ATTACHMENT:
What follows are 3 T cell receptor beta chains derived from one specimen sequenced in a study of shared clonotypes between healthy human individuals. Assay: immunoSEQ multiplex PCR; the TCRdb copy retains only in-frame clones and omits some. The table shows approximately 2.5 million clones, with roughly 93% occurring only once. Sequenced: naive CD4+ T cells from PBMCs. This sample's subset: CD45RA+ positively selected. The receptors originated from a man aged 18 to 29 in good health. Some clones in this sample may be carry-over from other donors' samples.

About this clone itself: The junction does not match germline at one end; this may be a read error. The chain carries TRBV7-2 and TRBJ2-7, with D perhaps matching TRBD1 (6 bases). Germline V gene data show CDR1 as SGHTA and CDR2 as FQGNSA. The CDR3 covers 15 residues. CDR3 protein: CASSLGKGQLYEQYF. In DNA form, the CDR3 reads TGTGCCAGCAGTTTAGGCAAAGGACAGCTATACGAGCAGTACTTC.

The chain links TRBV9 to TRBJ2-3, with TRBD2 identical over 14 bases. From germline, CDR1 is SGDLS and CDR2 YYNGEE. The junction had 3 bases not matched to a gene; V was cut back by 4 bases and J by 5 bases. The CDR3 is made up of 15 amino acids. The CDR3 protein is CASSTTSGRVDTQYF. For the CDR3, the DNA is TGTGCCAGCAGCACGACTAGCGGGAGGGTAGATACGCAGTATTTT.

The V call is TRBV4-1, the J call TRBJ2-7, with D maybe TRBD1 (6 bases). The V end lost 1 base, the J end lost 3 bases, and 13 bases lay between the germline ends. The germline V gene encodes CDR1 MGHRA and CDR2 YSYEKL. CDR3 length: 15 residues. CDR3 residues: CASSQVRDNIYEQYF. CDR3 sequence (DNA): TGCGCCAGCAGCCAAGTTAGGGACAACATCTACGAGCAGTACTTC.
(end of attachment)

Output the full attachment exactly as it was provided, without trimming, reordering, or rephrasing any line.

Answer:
What follows are 3 T cell receptor beta chains derived from one specimen sequenced in a study of shared clonotypes between healthy human individuals. Assay: immunoSEQ multiplex PCR; the TCRdb copy retains only in-frame clones and omits some. The table shows approximately 2.5 million clones, with roughly 93% occurring only once. Sequenced: naive CD4+ T cells from PBMCs. This sample's subset: CD45RA+ positively selected. The receptors originated from a man aged 18 to 29 in good health. Some clones in this sample may be carry-over from other donors' samples.

About this clone itself: The junction does not match germline at one end; this may be a read error. The chain carries TRBV7-2 and TRBJ2-7, with D perhaps matching TRBD1 (6 bases). Germline V gene data show CDR1 as SGHTA and CDR2 as FQGNSA. The CDR3 covers 15 residues. CDR3 protein: CASSLGKGQLYEQYF. In DNA form, the CDR3 reads TGTGCCAGCAGTTTAGGCAAAGGACAGCTATACGAGCAGTACTTC.

The chain links TRBV9 to TRBJ2-3, with TRBD2 identical over 14 bases. From germline, CDR1 is SGDLS and CDR2 YYNGEE. The junction had 3 bases not matched to a gene; V was cut back by 4 bases and J by 5 bases. The CDR3 is made up of 15 amino acids. The CDR3 protein is CASSTTSGRVDTQYF. For the CDR3, the DNA is TGTGCCAGCAGCACGACTAGCGGGAGGGTAGATACGCAGTATTTT.

The V call is TRBV4-1, the J call TRBJ2-7, with D maybe TRBD1 (6 bases). The V end lost 1 base, the J end lost 3 bases, and 13 bases lay between the germline ends. The germline V gene encodes CDR1 MGHRA and CDR2 YSYEKL. CDR3 length: 15 residues. CDR3 residues: CASSQVRDNIYEQYF. CDR3 sequence (DNA): TGCGCCAGCAGCCAAGTTAGGGACAACATCTACGAGCAGTACTTC.